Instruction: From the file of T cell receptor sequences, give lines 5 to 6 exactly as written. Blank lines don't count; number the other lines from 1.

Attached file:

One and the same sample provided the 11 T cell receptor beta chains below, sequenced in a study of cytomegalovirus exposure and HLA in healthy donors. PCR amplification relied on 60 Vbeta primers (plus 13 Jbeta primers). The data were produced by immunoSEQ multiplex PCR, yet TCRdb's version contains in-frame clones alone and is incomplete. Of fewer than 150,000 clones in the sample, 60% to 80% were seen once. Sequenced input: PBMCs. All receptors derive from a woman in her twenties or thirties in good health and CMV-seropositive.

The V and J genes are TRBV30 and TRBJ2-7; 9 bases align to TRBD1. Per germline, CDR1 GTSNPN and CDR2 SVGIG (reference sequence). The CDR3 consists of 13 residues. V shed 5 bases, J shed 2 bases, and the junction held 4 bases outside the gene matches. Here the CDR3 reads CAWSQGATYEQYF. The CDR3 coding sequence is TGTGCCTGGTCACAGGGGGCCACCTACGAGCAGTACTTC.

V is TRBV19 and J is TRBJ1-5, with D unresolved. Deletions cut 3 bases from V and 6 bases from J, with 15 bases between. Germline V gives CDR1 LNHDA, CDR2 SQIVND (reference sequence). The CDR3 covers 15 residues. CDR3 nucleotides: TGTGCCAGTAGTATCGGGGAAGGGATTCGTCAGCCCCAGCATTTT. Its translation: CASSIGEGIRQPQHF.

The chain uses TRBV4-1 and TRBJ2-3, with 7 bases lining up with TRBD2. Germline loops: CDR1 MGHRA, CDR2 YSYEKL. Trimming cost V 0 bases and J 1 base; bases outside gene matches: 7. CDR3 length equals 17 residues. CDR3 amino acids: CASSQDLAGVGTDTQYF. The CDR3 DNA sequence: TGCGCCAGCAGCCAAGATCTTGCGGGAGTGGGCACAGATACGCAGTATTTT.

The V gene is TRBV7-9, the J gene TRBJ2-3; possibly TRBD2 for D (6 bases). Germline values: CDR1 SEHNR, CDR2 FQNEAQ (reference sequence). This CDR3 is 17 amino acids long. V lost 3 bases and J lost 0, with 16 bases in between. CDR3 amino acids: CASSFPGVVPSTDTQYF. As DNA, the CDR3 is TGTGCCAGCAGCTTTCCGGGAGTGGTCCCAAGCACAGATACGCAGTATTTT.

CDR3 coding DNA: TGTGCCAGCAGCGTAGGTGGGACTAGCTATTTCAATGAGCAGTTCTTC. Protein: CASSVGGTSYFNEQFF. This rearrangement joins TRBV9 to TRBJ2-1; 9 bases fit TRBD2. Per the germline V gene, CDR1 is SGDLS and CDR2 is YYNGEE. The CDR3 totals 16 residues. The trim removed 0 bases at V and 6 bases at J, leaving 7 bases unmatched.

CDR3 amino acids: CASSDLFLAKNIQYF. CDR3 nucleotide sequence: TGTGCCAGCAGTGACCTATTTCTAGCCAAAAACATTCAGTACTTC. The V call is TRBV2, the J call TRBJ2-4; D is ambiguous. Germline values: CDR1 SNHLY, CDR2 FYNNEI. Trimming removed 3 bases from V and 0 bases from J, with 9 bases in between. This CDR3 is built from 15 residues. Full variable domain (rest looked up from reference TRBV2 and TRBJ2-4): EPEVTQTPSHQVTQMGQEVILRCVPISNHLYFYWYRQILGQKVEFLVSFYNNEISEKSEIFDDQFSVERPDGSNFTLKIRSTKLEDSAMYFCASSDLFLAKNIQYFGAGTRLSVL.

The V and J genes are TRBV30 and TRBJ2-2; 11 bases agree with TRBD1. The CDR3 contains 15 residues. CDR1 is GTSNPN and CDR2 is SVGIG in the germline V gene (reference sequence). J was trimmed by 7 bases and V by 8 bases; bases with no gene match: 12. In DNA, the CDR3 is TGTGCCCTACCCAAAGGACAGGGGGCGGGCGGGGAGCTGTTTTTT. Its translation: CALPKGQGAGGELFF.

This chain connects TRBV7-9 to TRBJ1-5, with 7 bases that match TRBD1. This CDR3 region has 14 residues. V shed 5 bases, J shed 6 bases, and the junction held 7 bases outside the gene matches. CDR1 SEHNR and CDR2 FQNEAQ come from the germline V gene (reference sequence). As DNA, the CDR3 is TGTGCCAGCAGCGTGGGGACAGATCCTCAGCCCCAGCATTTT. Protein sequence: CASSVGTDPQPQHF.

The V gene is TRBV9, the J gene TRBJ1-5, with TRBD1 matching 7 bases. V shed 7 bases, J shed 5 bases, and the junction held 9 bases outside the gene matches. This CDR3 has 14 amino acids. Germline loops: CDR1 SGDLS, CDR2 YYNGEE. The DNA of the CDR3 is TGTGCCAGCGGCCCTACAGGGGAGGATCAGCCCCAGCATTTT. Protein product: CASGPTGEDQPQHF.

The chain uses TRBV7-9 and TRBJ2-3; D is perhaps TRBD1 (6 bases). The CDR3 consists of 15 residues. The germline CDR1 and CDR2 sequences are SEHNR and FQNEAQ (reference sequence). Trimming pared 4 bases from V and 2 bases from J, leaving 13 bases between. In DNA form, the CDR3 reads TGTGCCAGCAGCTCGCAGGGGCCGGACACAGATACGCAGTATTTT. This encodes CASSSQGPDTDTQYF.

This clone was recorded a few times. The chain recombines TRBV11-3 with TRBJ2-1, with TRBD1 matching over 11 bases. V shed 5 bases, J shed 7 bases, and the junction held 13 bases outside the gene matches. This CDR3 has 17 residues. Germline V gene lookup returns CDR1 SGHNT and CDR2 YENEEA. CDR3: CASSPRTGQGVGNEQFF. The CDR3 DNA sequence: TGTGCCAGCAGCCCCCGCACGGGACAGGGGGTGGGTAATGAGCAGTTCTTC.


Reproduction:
The V gene is TRBV7-9, the J gene TRBJ2-3; possibly TRBD2 for D (6 bases). Germline values: CDR1 SEHNR, CDR2 FQNEAQ (reference sequence). This CDR3 is 17 amino acids long. V lost 3 bases and J lost 0, with 16 bases in between. CDR3 amino acids: CASSFPGVVPSTDTQYF. As DNA, the CDR3 is TGTGCCAGCAGCTTTCCGGGAGTGGTCCCAAGCACAGATACGCAGTATTTT.

CDR3 coding DNA: TGTGCCAGCAGCGTAGGTGGGACTAGCTATTTCAATGAGCAGTTCTTC. Protein: CASSVGGTSYFNEQFF. This rearrangement joins TRBV9 to TRBJ2-1; 9 bases fit TRBD2. Per the germline V gene, CDR1 is SGDLS and CDR2 is YYNGEE. The CDR3 totals 16 residues. The trim removed 0 bases at V and 6 bases at J, leaving 7 bases unmatched.